Retail woes in Australia as consumer spending weakens despite tax cuts
Retail spending in Australia has declined to its weakest level since the recession, ABC News reports.
Specifically, the article says that retail sales were worse than expected in September and in the third quarter.
Predictions were for an expected a rise of 0.5% in September. However, sales rose by just 0.2% for the month.
The third-quarter results were worse yet, it adds. With a decrease of 0.1% in sales volumes, results went against market expectations of a 0.2% rise.
Consumer spending accounts for almost two-thirds of the country's economic activity.
“By way of comparison, the last time volumes fell on an annual basis was the 0.6% decline seen in the early 1990s recession,” NAB economist Kaixin Owyong was quoted saying.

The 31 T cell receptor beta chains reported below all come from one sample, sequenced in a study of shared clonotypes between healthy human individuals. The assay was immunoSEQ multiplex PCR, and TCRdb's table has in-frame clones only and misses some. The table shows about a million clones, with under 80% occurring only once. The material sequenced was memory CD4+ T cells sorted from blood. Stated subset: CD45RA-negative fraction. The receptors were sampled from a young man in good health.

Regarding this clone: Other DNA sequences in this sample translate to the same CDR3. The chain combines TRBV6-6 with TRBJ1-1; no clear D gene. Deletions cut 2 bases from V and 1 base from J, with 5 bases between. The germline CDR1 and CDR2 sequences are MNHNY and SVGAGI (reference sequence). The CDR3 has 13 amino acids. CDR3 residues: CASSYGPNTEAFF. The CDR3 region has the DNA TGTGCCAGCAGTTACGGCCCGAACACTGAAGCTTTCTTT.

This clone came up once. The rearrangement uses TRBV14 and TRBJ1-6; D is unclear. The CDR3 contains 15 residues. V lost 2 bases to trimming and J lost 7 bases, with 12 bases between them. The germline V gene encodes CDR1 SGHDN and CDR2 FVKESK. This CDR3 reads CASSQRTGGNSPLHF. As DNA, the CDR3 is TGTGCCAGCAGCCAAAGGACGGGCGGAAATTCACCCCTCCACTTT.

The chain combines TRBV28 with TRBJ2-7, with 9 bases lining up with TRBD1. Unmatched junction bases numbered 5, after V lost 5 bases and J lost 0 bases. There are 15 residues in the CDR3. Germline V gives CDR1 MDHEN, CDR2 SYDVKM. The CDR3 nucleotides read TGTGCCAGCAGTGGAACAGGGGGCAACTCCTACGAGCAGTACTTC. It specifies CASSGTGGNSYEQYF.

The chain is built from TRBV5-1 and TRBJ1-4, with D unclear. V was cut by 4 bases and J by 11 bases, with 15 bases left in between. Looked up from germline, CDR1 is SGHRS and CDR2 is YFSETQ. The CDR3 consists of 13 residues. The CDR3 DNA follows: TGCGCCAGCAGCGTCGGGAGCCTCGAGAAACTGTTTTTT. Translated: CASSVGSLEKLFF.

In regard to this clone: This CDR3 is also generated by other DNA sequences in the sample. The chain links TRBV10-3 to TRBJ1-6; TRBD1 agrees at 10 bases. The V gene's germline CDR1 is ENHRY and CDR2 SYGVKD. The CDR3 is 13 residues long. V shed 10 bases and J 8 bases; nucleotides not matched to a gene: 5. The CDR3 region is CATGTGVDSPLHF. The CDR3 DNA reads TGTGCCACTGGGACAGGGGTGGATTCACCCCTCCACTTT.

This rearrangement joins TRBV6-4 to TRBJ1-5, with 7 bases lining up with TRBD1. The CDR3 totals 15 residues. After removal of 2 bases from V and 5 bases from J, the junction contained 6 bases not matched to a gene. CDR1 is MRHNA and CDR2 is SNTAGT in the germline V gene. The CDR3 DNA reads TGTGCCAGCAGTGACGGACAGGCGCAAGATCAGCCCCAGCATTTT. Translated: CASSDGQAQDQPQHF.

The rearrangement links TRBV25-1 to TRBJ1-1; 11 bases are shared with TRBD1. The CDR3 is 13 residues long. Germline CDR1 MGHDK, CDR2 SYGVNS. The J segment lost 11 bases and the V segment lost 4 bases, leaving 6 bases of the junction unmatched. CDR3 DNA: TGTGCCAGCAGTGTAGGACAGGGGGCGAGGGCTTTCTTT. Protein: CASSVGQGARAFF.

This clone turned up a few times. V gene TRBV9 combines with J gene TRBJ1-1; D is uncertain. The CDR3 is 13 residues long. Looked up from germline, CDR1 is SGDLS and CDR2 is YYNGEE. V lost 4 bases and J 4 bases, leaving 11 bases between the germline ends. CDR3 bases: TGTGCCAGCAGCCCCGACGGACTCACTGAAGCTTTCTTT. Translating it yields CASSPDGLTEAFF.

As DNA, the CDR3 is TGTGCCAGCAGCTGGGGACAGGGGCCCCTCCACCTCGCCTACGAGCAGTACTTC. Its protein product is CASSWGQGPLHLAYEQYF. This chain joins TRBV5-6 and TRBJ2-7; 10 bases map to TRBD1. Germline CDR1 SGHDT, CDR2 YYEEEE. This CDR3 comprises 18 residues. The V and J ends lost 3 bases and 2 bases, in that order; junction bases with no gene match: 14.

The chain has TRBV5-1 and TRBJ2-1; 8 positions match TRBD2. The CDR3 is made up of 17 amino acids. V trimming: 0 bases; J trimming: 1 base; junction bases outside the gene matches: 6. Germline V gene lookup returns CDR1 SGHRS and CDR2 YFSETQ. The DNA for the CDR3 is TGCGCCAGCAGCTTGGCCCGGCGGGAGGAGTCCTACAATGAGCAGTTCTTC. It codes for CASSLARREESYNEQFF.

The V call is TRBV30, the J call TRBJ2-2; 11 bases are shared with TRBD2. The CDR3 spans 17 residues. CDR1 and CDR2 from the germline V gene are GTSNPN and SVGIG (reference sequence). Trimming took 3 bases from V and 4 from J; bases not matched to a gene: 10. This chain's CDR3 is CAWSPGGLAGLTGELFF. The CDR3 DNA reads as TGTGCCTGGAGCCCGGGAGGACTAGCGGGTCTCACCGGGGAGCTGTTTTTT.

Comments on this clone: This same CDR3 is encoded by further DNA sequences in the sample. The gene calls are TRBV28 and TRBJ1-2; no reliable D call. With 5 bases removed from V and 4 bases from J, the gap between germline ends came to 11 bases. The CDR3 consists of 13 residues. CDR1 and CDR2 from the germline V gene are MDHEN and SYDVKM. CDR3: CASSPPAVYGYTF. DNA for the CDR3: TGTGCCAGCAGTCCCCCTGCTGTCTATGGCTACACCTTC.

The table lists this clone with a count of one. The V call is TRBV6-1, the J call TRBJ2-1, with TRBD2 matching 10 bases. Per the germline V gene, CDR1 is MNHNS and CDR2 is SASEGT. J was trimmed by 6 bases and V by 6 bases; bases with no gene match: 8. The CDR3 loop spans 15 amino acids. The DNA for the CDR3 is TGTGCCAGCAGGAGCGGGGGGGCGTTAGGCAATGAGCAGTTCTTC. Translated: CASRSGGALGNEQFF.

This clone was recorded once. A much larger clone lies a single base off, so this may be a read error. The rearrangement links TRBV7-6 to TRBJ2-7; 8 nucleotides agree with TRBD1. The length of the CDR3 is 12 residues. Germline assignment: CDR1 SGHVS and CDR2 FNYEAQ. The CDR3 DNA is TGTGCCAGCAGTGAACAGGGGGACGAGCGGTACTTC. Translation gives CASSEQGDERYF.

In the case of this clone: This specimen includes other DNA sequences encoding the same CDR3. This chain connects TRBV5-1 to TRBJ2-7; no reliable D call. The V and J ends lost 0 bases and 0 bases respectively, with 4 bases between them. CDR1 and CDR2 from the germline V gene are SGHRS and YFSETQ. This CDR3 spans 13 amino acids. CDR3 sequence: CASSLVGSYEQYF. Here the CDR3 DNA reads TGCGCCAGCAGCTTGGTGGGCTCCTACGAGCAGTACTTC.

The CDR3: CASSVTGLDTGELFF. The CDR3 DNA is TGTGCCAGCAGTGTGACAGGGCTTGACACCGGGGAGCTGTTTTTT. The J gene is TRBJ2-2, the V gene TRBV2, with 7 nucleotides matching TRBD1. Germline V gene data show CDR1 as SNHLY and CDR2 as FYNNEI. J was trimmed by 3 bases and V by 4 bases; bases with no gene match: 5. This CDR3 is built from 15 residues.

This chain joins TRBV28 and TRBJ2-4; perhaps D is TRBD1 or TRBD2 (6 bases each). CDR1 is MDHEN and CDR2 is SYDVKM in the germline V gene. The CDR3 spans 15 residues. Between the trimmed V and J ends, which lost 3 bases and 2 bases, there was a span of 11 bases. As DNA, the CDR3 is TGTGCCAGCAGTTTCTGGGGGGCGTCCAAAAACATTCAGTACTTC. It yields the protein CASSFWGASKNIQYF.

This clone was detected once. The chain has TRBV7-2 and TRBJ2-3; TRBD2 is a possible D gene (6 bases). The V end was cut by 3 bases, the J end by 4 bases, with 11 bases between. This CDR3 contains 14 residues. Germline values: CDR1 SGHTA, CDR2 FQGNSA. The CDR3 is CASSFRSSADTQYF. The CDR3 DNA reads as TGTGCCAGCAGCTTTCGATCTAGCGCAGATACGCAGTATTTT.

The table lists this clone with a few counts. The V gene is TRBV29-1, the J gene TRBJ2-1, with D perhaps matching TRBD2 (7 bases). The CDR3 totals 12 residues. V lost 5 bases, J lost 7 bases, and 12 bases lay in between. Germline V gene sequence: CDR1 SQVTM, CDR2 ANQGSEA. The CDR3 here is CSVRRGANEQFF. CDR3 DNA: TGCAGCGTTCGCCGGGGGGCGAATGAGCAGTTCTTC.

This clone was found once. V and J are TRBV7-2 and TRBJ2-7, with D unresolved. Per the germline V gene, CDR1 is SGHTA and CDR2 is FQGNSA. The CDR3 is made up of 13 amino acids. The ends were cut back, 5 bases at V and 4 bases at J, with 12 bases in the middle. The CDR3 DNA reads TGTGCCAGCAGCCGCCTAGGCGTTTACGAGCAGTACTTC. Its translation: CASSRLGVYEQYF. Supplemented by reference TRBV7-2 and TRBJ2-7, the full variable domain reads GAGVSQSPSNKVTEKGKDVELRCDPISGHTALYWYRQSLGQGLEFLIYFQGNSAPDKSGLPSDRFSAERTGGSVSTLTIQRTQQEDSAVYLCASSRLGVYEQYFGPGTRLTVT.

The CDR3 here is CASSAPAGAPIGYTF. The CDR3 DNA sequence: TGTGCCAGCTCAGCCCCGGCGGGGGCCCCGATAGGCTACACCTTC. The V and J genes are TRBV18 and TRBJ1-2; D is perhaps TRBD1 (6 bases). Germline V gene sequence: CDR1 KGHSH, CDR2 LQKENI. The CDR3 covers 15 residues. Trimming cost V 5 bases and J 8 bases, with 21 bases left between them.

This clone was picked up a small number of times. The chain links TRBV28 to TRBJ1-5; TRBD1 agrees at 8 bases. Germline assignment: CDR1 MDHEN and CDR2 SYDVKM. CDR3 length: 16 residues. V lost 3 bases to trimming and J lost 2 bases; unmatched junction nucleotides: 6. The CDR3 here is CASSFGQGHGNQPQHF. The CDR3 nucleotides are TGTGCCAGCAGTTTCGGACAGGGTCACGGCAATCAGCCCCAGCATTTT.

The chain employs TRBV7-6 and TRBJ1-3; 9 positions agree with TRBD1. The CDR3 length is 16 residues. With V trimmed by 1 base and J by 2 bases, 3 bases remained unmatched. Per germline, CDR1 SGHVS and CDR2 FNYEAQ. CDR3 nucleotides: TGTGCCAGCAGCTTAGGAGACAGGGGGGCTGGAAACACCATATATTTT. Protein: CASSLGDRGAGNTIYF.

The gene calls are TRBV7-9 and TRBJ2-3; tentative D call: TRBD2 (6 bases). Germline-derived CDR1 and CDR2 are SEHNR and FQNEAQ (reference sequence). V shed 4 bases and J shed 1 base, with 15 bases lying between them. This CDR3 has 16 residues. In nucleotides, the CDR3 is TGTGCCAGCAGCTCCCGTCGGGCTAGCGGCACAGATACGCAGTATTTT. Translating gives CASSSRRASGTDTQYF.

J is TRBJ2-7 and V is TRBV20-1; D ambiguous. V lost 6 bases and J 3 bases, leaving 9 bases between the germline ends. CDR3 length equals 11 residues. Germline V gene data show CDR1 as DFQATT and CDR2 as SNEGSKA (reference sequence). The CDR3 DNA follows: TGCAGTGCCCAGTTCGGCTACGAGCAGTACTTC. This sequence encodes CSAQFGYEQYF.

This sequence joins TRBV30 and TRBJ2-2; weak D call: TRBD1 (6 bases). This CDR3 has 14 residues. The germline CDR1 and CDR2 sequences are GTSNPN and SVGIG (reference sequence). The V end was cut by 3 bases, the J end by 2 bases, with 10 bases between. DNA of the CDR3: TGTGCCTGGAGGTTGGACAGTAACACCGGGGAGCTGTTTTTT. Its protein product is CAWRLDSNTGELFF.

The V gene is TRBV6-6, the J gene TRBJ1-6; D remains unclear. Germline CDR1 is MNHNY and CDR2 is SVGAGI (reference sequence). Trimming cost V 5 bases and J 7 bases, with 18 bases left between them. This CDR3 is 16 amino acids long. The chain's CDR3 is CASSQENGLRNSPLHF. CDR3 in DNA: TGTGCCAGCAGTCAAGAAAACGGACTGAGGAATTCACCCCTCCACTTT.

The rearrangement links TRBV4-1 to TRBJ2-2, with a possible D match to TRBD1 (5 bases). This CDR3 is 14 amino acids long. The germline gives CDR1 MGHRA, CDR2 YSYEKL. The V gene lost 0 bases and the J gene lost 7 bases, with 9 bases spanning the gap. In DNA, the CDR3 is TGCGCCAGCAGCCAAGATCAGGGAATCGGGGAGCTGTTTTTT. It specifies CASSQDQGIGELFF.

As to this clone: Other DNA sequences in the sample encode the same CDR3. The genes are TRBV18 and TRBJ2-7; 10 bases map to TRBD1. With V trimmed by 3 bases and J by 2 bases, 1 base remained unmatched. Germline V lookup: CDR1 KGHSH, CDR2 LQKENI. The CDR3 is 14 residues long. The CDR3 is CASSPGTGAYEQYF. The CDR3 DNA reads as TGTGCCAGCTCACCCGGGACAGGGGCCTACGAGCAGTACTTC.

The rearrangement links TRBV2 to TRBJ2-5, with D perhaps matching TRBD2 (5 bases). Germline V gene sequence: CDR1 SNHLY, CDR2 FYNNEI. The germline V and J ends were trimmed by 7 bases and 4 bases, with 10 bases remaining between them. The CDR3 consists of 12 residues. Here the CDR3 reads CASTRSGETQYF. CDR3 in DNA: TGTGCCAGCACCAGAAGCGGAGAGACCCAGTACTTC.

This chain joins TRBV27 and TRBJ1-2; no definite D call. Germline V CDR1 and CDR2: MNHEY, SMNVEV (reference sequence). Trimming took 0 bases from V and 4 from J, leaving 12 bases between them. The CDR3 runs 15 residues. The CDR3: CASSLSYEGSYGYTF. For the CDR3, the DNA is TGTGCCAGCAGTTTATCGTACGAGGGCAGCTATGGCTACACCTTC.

While government tax cuts were expected to boost consumer spending, it seems that they were insufficient.
The article quotes Callam Pickering, an economist at Indeed, saying: “Low wage growth remains the greatest impediment for the retail sector."
He went on to say that the Australian government should make sacrifices to stimulate the economy.
Sales for cafes, restaurants and takeaway services rose (+0.6%). Meanwhile, clothing, footwear and personal accessory retailing (-0.5%) and department stores (-0.2%) had the worst performance, according to the article.
Online sales continued growing and made up 6.3% of all retail turnover in September (compared to 5.6% during the same period last year).
The worst performing states were in Victoria, where sales were flat, and Queensland which saw a 0.1% decline.
On the other hand, Tasmania and Western Australia performed the best (with 1% and 0.7% increases respectively).
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